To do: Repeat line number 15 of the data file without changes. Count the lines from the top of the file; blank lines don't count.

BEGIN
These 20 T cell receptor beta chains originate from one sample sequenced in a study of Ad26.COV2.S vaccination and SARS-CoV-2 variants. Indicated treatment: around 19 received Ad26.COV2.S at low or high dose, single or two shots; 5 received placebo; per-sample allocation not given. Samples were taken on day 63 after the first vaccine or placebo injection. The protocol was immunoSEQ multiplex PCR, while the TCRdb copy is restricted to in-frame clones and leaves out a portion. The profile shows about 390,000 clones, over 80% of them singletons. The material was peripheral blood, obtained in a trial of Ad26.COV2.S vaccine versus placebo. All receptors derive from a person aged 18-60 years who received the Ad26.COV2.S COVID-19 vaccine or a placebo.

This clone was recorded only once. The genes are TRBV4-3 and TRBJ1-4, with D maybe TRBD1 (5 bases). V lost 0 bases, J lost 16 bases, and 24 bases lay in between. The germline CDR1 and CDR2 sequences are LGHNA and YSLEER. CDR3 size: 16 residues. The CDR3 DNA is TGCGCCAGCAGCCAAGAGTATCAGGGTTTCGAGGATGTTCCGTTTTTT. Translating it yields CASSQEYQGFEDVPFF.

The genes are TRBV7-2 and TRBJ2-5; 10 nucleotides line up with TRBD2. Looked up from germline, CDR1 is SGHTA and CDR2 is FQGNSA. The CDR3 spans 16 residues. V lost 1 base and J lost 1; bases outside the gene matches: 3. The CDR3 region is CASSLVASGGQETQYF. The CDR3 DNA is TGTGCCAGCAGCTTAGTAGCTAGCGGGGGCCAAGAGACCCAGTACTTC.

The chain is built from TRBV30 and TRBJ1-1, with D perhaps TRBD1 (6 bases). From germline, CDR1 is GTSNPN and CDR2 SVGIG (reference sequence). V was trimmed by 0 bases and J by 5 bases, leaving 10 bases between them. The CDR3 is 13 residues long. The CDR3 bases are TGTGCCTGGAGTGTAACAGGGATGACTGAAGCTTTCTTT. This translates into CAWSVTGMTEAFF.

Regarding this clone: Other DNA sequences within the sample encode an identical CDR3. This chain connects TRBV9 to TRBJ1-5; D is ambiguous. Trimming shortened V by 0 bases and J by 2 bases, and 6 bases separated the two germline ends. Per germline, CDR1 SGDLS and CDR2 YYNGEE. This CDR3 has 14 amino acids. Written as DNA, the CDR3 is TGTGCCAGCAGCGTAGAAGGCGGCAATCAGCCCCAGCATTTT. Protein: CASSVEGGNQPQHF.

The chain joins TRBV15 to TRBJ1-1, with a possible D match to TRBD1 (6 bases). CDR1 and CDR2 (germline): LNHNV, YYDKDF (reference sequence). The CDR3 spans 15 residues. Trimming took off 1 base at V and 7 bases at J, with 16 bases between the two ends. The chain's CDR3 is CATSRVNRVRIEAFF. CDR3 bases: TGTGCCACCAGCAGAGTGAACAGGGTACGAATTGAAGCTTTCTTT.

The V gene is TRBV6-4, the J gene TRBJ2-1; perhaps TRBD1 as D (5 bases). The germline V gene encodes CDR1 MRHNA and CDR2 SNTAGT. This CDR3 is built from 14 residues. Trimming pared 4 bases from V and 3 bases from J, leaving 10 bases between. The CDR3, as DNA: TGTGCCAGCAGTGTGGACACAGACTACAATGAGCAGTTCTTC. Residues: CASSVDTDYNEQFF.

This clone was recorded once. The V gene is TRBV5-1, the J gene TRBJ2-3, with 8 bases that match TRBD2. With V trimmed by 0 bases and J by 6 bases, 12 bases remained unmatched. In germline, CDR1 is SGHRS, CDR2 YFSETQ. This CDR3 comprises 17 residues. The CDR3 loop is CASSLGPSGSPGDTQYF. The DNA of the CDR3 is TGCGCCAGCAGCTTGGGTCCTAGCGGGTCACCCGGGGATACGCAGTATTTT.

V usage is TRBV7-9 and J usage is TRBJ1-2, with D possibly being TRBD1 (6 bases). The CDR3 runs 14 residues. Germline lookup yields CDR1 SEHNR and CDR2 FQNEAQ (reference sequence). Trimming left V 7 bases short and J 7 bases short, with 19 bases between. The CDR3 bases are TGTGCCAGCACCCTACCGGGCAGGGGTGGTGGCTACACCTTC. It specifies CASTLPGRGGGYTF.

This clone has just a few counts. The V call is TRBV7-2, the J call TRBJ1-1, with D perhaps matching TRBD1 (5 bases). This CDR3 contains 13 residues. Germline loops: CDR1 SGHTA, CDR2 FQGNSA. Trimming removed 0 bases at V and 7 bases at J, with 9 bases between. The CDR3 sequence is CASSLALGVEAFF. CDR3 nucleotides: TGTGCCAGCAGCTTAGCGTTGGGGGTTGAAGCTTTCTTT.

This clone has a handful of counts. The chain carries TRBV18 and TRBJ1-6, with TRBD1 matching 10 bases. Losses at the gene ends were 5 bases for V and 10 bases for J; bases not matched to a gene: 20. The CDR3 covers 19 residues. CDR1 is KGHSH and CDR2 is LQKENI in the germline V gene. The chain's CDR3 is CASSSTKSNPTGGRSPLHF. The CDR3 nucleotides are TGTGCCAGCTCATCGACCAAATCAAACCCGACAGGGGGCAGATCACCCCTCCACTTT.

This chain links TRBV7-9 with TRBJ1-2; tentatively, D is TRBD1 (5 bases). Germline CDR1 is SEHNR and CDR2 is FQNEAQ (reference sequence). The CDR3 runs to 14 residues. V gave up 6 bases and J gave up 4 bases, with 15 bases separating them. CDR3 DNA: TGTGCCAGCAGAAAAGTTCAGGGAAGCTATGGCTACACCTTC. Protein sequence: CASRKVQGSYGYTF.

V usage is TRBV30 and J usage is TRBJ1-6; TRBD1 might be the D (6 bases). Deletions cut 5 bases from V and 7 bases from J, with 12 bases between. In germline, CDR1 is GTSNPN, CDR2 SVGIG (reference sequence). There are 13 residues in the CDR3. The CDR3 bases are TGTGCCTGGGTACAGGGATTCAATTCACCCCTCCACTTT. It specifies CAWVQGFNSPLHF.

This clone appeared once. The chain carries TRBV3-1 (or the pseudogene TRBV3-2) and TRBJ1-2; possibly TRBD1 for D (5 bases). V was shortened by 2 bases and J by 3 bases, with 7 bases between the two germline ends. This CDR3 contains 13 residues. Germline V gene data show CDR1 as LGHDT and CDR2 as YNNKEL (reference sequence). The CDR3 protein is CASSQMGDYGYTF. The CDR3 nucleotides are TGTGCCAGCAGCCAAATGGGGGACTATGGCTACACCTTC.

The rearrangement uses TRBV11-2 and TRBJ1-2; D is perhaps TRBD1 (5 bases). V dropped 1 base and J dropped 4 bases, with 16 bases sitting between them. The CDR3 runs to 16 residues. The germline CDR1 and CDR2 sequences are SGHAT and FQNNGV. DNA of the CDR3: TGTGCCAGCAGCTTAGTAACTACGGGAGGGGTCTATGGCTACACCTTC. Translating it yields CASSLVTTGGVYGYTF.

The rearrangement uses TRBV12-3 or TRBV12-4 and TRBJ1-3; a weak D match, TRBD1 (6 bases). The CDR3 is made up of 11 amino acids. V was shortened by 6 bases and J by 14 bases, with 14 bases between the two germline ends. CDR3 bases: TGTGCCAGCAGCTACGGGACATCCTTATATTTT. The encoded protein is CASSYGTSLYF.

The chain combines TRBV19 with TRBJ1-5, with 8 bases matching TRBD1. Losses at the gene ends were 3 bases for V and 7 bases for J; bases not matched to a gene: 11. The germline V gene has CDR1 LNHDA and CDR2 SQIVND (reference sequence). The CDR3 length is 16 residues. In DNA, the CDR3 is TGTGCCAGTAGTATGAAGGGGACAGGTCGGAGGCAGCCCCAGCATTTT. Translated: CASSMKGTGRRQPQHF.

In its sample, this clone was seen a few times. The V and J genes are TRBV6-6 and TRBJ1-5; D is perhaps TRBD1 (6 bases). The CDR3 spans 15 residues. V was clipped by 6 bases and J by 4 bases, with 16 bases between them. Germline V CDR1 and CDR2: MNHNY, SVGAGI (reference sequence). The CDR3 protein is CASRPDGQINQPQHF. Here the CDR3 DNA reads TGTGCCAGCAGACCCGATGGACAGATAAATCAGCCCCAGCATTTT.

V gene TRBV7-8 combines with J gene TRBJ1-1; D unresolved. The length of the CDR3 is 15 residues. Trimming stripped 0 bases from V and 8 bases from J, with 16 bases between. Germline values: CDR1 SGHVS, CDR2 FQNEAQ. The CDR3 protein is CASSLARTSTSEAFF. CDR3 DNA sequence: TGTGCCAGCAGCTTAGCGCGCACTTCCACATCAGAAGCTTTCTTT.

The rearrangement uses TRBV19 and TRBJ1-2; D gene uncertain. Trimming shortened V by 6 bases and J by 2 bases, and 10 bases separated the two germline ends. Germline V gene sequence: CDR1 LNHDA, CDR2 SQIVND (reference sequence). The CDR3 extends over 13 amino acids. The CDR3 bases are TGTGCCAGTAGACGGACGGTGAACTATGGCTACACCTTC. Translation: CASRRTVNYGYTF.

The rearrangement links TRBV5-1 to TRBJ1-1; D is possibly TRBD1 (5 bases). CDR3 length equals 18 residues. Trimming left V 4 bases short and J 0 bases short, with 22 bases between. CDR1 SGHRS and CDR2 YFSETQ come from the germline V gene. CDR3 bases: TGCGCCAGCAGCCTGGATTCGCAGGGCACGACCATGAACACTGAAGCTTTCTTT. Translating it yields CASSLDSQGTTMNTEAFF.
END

The rearrangement uses TRBV11-2 and TRBJ1-2; D is perhaps TRBD1 (5 bases). V dropped 1 base and J dropped 4 bases, with 16 bases sitting between them. The CDR3 runs to 16 residues. The germline CDR1 and CDR2 sequences are SGHAT and FQNNGV. DNA of the CDR3: TGTGCCAGCAGCTTAGTAACTACGGGAGGGGTCTATGGCTACACCTTC. Translating it yields CASSLVTTGGVYGYTF.